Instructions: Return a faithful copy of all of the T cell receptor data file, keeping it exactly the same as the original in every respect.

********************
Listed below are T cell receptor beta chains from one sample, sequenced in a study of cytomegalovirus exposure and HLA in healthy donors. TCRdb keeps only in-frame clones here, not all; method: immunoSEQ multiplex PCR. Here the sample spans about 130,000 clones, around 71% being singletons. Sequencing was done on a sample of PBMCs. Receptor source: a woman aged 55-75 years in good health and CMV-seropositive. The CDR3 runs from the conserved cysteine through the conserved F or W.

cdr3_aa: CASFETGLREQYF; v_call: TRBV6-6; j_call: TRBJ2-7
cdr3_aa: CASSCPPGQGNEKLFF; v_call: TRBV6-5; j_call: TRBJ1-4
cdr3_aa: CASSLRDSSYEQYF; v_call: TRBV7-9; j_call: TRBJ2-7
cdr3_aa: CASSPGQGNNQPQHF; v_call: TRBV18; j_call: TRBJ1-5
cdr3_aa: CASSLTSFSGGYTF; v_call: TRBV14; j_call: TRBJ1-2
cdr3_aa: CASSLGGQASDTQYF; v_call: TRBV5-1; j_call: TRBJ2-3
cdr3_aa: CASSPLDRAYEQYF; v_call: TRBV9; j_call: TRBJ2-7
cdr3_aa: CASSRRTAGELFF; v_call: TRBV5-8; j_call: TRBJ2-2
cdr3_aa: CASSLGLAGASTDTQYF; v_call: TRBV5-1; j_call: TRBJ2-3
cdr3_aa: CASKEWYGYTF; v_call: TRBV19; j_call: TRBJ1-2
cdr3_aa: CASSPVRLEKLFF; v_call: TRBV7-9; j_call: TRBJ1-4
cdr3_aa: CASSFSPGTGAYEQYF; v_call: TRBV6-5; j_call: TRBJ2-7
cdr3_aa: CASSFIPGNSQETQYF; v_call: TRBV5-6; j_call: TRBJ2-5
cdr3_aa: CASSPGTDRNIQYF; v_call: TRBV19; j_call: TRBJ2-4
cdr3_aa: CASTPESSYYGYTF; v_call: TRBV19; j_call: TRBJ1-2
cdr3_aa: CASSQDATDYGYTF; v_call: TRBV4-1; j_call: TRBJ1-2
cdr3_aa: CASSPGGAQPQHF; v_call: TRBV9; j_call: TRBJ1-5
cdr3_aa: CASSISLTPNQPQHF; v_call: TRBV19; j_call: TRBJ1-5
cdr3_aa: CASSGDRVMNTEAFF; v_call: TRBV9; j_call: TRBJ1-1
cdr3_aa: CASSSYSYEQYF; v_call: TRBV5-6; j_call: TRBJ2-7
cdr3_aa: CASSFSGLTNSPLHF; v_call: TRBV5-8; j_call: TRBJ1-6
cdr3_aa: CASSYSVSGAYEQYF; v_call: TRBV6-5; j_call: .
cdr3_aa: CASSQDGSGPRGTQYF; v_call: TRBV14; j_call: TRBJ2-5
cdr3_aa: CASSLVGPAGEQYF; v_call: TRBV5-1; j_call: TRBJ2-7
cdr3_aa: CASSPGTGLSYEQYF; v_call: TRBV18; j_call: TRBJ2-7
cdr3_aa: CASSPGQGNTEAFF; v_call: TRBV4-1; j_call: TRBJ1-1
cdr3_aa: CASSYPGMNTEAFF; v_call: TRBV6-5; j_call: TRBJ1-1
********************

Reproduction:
Listed below are T cell receptor beta chains from one sample, sequenced in a study of cytomegalovirus exposure and HLA in healthy donors. TCRdb keeps only in-frame clones here, not all; method: immunoSEQ multiplex PCR. Here the sample spans about 130,000 clones, around 71% being singletons. Sequencing was done on a sample of PBMCs. Receptor source: a woman aged 55-75 years in good health and CMV-seropositive. The CDR3 runs from the conserved cysteine through the conserved F or W.

cdr3_aa: CASFETGLREQYF; v_call: TRBV6-6; j_call: TRBJ2-7
cdr3_aa: CASSCPPGQGNEKLFF; v_call: TRBV6-5; j_call: TRBJ1-4
cdr3_aa: CASSLRDSSYEQYF; v_call: TRBV7-9; j_call: TRBJ2-7
cdr3_aa: CASSPGQGNNQPQHF; v_call: TRBV18; j_call: TRBJ1-5
cdr3_aa: CASSLTSFSGGYTF; v_call: TRBV14; j_call: TRBJ1-2
cdr3_aa: CASSLGGQASDTQYF; v_call: TRBV5-1; j_call: TRBJ2-3
cdr3_aa: CASSPLDRAYEQYF; v_call: TRBV9; j_call: TRBJ2-7
cdr3_aa: CASSRRTAGELFF; v_call: TRBV5-8; j_call: TRBJ2-2
cdr3_aa: CASSLGLAGASTDTQYF; v_call: TRBV5-1; j_call: TRBJ2-3
cdr3_aa: CASKEWYGYTF; v_call: TRBV19; j_call: TRBJ1-2
cdr3_aa: CASSPVRLEKLFF; v_call: TRBV7-9; j_call: TRBJ1-4
cdr3_aa: CASSFSPGTGAYEQYF; v_call: TRBV6-5; j_call: TRBJ2-7
cdr3_aa: CASSFIPGNSQETQYF; v_call: TRBV5-6; j_call: TRBJ2-5
cdr3_aa: CASSPGTDRNIQYF; v_call: TRBV19; j_call: TRBJ2-4
cdr3_aa: CASTPESSYYGYTF; v_call: TRBV19; j_call: TRBJ1-2
cdr3_aa: CASSQDATDYGYTF; v_call: TRBV4-1; j_call: TRBJ1-2
cdr3_aa: CASSPGGAQPQHF; v_call: TRBV9; j_call: TRBJ1-5
cdr3_aa: CASSISLTPNQPQHF; v_call: TRBV19; j_call: TRBJ1-5
cdr3_aa: CASSGDRVMNTEAFF; v_call: TRBV9; j_call: TRBJ1-1
cdr3_aa: CASSSYSYEQYF; v_call: TRBV5-6; j_call: TRBJ2-7
cdr3_aa: CASSFSGLTNSPLHF; v_call: TRBV5-8; j_call: TRBJ1-6
cdr3_aa: CASSYSVSGAYEQYF; v_call: TRBV6-5; j_call: .
cdr3_aa: CASSQDGSGPRGTQYF; v_call: TRBV14; j_call: TRBJ2-5
cdr3_aa: CASSLVGPAGEQYF; v_call: TRBV5-1; j_call: TRBJ2-7
cdr3_aa: CASSPGTGLSYEQYF; v_call: TRBV18; j_call: TRBJ2-7
cdr3_aa: CASSPGQGNTEAFF; v_call: TRBV4-1; j_call: TRBJ1-1
cdr3_aa: CASSYPGMNTEAFF; v_call: TRBV6-5; j_call: TRBJ1-1